Orlando Bloom is now one of the most sought-after actors with parts in several major movies such as ‘Black Hawk Down’ and ‘Pirates of the Caribbean.’ In 2005 he was finally cast in a leading role in the medieval epic ‘Kingdom of Heaven’ when he played alongside such greats as Jeremy Irons and Liam Neeson.

He is never too busy however to return to his roots in theatre. In 2007 he appeared in ‘Celebration,’ a play by David Storey, and is always happy to try new plays and films that are a bit different or low budget.

In 2010, Orlando Bloom married Miranda Kerr and, early in 2011, a son, Flynn Bloom, was born to the couple in Los Angeles.

Orlando lives most of his time in London however and regularly makes time to be with his family and friends away from acting. Despite his earlier experiences, he admits to being an adrenaline junkie; he regularly took part in bungee jumping, skiing, surfing, Rugby Union and skateboarding. He is a practising Buddhist and in 2009 was named a UNICEF Goodwill Ambassador, visiting schools in Nepal to support education and sanitation programmes.

Although one assumes fatherhood has toned his adventurous spirit, Orlando still has an insatiable zest for life, despite having broken his back, an arm, both legs, a wrist, a finger, a toe and his nose in various accidents. His philosophy provides words of motivation for all of us but Orlando Bloom is still phlegmatic about life: “People come into your life and people leave it… you just have to trust that life has a road mapped out for you.”

 

“I know you can be up one minute and drop the next, so I’m trying to maintain a steady course so I can have some longevity.”
 

Orlando Bloom
 
 

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Margaret Thatcher: A Source of Many Words of Motivation

 
 

Margaret Thatcher In Salisbury July 2005

 

“If you just set out to be liked, you would be prepared to compromise on anything at any time, and you would achieve nothing.”
 

Margaret Thatcher
 

Margaret Hilda Roberts was born on 13 October 1925 and died on 8 April 2013. Sadly some of her political opponents have made an attempt to disguise the extraordinary life of this tough woman, named ‘the Iron Lady’ by a Russian journalist, but her achievements will still be remembered by history.

She was born to Alf and Beatrice Roberts in a flat above one of his two grocery shops in Grantham, Lincolnshire. Alf was a Methodist preacher and an Independent alderman on the local council. Eventually he became the town Mayor.

Margaret went to the local school and received a scholarship to Kesteven and Grantham Girls School. She applied for a scholarship to study chemistry at Oxford but was rejected. Fortunately another student withdrew and Margaret studied for, and received, her degree. Her political career began at university, with the young Margaret becoming President of the Oxford University Conservative Association.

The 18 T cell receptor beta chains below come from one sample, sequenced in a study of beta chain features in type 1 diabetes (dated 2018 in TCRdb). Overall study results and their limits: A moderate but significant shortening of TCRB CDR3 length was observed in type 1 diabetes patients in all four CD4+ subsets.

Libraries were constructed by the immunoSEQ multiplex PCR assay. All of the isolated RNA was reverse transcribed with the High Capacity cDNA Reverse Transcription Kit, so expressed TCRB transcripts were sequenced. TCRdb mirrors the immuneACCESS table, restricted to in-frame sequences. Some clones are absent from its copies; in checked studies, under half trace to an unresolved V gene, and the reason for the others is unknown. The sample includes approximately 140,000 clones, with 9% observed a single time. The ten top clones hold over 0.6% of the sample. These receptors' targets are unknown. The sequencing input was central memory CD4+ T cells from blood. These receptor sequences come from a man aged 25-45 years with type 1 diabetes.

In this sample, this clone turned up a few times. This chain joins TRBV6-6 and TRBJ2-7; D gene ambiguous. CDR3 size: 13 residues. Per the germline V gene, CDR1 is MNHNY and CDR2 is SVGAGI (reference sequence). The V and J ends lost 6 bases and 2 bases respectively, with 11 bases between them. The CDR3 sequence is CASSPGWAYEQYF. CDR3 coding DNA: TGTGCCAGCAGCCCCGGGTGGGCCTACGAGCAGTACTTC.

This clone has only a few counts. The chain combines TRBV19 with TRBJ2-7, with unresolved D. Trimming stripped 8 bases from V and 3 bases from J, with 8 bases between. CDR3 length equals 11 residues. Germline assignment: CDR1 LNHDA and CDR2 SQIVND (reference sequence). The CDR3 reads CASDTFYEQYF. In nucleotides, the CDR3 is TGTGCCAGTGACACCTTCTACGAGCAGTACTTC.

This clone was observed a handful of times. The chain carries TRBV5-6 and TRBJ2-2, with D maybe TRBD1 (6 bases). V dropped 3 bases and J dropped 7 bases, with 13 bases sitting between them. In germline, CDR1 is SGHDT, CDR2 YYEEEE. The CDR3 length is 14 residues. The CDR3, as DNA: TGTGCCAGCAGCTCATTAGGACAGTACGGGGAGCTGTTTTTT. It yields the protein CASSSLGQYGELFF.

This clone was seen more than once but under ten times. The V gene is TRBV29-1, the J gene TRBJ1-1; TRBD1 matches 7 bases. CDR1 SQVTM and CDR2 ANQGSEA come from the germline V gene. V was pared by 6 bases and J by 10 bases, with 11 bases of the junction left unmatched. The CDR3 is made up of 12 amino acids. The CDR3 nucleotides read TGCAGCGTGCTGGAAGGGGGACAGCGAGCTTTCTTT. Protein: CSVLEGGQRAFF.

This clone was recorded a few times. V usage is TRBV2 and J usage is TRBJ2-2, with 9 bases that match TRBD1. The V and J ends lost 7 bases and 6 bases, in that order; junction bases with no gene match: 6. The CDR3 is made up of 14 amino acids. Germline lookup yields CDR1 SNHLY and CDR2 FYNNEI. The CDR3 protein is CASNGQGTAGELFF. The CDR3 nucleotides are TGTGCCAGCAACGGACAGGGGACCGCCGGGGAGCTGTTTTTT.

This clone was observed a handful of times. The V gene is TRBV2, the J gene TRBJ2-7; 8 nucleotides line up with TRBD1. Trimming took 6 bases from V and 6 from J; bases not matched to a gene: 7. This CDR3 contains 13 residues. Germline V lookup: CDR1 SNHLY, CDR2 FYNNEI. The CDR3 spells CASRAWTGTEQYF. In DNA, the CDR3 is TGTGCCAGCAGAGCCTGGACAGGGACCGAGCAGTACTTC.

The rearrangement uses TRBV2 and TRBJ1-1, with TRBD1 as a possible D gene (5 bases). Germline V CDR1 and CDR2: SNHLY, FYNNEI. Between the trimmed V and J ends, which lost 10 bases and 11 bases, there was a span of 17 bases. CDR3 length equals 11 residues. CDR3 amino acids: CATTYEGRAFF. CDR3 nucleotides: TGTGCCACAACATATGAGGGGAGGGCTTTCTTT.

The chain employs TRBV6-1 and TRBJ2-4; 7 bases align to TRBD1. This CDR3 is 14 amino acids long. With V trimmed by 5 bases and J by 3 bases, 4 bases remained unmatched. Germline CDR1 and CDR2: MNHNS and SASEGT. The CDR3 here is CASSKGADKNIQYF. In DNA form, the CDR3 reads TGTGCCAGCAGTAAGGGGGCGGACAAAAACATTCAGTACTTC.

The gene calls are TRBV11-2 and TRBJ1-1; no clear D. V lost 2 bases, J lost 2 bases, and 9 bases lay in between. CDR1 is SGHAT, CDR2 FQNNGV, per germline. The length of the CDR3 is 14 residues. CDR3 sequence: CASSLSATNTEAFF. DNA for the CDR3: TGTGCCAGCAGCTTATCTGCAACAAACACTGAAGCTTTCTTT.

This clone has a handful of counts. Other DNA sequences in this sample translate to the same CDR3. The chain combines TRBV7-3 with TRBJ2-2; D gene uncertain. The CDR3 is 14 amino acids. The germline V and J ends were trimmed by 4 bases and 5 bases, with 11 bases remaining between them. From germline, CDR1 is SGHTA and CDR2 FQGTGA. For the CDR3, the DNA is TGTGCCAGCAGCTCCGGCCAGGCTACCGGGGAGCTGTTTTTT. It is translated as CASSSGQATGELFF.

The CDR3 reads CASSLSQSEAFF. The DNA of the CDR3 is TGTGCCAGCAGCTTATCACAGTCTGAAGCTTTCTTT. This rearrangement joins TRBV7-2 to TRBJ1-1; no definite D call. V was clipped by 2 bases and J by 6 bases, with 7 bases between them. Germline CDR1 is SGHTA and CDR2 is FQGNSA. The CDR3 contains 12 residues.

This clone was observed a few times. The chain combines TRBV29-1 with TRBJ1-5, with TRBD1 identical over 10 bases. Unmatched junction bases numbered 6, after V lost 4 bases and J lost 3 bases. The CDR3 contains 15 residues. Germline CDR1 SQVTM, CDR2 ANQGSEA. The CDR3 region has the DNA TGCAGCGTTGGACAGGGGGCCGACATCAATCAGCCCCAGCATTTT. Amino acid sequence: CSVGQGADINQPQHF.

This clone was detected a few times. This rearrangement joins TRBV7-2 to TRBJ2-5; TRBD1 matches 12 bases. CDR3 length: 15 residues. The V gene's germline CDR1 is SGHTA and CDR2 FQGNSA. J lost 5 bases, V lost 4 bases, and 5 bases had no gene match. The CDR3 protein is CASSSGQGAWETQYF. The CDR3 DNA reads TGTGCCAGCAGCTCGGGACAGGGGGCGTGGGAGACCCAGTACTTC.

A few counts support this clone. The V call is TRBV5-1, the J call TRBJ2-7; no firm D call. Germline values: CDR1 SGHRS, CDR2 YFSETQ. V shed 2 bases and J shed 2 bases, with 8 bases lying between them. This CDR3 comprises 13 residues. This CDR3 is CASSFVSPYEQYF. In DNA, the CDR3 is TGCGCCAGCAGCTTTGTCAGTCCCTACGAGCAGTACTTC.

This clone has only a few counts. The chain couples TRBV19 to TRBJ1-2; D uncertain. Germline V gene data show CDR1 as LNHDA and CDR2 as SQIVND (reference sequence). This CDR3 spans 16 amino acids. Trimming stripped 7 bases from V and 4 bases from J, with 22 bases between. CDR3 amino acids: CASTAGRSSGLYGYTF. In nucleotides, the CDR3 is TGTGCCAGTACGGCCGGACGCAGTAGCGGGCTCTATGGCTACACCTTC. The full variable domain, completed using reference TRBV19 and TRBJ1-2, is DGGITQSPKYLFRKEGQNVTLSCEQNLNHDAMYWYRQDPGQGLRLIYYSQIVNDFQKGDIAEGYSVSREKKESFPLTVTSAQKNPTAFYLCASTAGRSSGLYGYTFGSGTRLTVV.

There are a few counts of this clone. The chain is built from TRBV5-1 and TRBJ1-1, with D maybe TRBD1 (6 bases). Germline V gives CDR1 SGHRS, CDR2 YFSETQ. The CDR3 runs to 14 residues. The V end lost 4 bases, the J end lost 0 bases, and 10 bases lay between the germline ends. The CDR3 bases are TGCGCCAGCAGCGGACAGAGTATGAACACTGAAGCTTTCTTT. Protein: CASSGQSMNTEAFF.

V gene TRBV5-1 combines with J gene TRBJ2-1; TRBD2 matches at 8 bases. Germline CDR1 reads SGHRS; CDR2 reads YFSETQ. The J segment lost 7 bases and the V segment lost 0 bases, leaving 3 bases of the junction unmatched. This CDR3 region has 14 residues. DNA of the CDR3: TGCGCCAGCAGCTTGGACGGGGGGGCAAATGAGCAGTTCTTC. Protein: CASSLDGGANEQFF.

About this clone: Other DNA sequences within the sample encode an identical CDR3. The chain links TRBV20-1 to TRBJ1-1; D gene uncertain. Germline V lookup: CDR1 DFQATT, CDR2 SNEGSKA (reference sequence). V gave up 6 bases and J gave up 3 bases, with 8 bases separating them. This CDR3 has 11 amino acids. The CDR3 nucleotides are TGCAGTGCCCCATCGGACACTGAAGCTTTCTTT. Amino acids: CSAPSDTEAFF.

She began work as a research chemist and was selected as the Conservative candidate for Dartford in Kent. At the dinner after her selection she met the man she was to marry – Denis Thatcher. They married in December 1951 after Margaret had been beaten in two general elections.

This determined lady then studied Law and qualified as a Barrister in the same year as she gave birth to twins, Carol and Mark.

Once again she was defeated in another election before being elected Member of Parliament for Finchley in 1958. She rapidly made her mark in the Conservative party, working in the Ministry of Pensions before becoming the party’s spokesperson on Housing and Land. Other roles followed before she became Minister for Education in 1970. Throughout her career, Margaret was involved in economic and international discussions, attending lunches at the Institute of Economic Affairs.

In 1974, Margaret Thatcher succeeded Edward Heath as leader of the Conservative party. In 1979, after a loss of confidence in the Labour government, she became Britain’s first woman Prime Minister.

During her time in office, Mrs. Thatcher’s determination and strength were obvious to all. In many ways, she was the last Prime Minister with charisma and a belief in her policies. Her strength was particularly reflected in her determination to disrupt the power of the unions, who many felt had been at least partly responsible for the country’s economic woes in the 1970s, in her attitude to the terrorists in Northern Ireland and the Argentinian invasion of the Falkland Islands in 1982.

In 1984, Mrs. Thatcher narrowly escaped a bomb attack by the IRA in the Grand Hotel, Brighton. Five others were killed. It was characteristic of the woman that when the attack took place, at 3am, she was still in her study working. She was due to give a speech to the Conservative Party Conference next day and duly gave it as planned.

Throughout her premiership, Mrs. Thatcher was instrumental in foreign affairs, including the break-up of the USSR.